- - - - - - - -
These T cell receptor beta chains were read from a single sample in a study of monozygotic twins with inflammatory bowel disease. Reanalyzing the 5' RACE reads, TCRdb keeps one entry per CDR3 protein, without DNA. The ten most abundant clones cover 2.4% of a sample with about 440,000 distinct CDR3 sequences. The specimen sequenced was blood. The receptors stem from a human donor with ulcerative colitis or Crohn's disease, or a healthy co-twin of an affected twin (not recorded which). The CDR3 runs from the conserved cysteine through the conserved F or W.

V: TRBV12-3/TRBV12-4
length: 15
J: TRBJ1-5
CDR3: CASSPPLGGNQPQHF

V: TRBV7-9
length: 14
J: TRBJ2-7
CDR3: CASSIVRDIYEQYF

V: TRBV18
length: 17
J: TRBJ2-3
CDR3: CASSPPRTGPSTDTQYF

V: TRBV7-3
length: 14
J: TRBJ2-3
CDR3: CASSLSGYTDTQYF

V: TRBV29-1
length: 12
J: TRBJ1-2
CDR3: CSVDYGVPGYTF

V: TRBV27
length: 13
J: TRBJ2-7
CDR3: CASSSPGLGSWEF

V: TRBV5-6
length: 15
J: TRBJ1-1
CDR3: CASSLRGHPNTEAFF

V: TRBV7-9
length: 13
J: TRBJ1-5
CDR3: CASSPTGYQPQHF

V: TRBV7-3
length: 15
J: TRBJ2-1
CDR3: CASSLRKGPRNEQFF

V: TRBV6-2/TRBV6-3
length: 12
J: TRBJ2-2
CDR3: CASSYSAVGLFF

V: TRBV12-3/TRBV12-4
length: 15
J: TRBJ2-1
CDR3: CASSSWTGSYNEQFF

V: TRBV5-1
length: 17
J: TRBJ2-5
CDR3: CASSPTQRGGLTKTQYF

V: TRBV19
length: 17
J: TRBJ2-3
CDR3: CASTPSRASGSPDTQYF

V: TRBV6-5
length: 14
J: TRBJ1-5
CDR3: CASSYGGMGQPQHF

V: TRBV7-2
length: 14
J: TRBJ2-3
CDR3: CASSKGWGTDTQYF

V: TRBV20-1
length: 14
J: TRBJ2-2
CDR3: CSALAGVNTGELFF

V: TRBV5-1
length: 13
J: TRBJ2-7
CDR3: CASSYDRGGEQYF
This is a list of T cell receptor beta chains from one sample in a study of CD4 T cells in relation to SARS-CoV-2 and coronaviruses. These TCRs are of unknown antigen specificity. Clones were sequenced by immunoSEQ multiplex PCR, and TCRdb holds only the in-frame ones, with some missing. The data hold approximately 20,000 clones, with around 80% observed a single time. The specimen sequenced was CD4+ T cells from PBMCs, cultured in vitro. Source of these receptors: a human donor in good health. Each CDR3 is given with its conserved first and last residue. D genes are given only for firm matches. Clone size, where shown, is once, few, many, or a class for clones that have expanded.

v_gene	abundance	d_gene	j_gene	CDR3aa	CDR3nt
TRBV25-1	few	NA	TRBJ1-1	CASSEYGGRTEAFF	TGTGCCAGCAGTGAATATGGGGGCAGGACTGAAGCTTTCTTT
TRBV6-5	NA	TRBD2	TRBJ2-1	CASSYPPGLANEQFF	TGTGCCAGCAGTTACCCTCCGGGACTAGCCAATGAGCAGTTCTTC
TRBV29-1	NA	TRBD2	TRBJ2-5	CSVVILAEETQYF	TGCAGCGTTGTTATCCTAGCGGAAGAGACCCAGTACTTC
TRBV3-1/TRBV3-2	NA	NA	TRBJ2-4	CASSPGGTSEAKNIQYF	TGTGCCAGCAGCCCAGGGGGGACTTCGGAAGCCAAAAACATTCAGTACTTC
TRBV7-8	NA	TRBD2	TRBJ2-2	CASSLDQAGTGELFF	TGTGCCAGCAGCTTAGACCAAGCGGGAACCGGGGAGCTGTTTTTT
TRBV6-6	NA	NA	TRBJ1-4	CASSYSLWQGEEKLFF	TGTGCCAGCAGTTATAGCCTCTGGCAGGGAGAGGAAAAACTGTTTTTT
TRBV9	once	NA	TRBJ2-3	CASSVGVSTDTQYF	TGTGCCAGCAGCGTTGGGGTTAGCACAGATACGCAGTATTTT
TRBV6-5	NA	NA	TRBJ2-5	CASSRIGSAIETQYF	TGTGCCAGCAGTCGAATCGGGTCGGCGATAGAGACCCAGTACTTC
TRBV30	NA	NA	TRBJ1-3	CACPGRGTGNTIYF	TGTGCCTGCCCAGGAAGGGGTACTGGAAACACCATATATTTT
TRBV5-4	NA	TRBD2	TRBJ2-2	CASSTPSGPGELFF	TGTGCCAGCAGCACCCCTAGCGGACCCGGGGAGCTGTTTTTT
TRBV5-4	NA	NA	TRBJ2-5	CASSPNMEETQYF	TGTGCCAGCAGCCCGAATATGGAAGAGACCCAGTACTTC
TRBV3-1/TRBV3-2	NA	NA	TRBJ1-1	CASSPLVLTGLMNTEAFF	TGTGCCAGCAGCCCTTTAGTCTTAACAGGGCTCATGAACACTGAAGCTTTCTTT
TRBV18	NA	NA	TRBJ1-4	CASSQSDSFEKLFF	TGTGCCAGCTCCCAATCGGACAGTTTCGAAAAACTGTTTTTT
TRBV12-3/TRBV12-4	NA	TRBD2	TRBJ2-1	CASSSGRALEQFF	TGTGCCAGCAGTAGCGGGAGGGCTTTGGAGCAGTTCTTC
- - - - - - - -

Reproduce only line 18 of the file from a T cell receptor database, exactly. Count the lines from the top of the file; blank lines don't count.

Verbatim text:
V: TRBV29-1